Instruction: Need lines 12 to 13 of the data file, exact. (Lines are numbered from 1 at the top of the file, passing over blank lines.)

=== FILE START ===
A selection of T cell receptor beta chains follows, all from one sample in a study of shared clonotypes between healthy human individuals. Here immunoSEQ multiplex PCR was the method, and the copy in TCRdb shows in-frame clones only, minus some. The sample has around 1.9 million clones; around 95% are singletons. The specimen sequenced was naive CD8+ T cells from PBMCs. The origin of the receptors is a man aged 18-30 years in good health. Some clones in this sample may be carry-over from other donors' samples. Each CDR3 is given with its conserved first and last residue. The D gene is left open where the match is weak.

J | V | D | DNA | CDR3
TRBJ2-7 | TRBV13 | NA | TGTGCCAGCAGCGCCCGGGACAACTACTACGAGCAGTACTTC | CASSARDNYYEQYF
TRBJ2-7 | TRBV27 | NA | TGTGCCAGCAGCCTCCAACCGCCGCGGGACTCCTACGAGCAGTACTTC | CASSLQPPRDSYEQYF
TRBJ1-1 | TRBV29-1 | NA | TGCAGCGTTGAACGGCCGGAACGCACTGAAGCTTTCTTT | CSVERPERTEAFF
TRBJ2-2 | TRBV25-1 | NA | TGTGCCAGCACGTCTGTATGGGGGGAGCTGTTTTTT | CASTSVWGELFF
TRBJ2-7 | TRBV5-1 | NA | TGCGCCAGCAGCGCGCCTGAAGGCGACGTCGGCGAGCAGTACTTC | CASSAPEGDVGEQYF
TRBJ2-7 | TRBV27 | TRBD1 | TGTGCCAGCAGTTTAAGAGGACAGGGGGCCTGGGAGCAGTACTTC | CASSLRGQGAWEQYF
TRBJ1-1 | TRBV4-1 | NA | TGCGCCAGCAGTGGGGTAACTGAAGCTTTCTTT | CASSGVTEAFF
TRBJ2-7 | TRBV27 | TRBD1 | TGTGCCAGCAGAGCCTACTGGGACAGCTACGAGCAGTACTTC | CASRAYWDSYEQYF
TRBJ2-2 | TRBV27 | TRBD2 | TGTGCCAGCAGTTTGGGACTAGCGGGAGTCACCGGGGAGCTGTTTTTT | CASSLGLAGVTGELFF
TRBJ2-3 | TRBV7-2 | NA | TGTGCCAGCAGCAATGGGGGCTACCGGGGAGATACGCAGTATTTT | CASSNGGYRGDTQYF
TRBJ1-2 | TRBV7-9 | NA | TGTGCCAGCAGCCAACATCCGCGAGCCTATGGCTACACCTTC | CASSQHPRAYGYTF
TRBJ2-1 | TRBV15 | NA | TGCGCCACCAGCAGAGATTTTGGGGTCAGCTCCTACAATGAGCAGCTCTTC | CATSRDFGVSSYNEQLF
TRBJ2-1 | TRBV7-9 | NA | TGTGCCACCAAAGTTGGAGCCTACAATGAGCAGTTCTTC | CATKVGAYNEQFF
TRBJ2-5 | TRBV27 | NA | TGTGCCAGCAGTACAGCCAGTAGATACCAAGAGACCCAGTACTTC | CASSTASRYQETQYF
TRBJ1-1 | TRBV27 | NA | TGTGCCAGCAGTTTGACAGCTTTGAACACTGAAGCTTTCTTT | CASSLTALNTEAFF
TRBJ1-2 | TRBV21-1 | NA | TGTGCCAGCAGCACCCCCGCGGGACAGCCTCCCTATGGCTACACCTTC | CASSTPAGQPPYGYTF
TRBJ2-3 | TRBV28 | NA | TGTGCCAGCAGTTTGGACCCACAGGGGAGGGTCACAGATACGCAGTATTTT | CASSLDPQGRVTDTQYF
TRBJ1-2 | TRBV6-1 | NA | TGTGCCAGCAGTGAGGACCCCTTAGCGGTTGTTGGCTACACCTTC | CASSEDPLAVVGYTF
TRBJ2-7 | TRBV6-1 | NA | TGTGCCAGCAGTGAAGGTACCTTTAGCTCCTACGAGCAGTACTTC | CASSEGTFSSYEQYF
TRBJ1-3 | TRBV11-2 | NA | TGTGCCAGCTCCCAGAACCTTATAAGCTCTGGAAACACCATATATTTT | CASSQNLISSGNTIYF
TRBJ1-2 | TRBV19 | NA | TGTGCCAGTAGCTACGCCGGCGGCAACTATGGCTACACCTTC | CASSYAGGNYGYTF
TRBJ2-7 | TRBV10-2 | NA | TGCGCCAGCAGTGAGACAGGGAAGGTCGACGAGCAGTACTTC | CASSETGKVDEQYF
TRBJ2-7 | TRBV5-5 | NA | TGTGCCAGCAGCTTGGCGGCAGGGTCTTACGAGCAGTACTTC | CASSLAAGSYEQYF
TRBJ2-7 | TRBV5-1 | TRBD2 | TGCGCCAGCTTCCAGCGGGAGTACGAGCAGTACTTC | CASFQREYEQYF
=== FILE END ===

TRBJ2-3 | TRBV7-2 | NA | TGTGCCAGCAGCAATGGGGGCTACCGGGGAGATACGCAGTATTTT | CASSNGGYRGDTQYF
TRBJ1-2 | TRBV7-9 | NA | TGTGCCAGCAGCCAACATCCGCGAGCCTATGGCTACACCTTC | CASSQHPRAYGYTF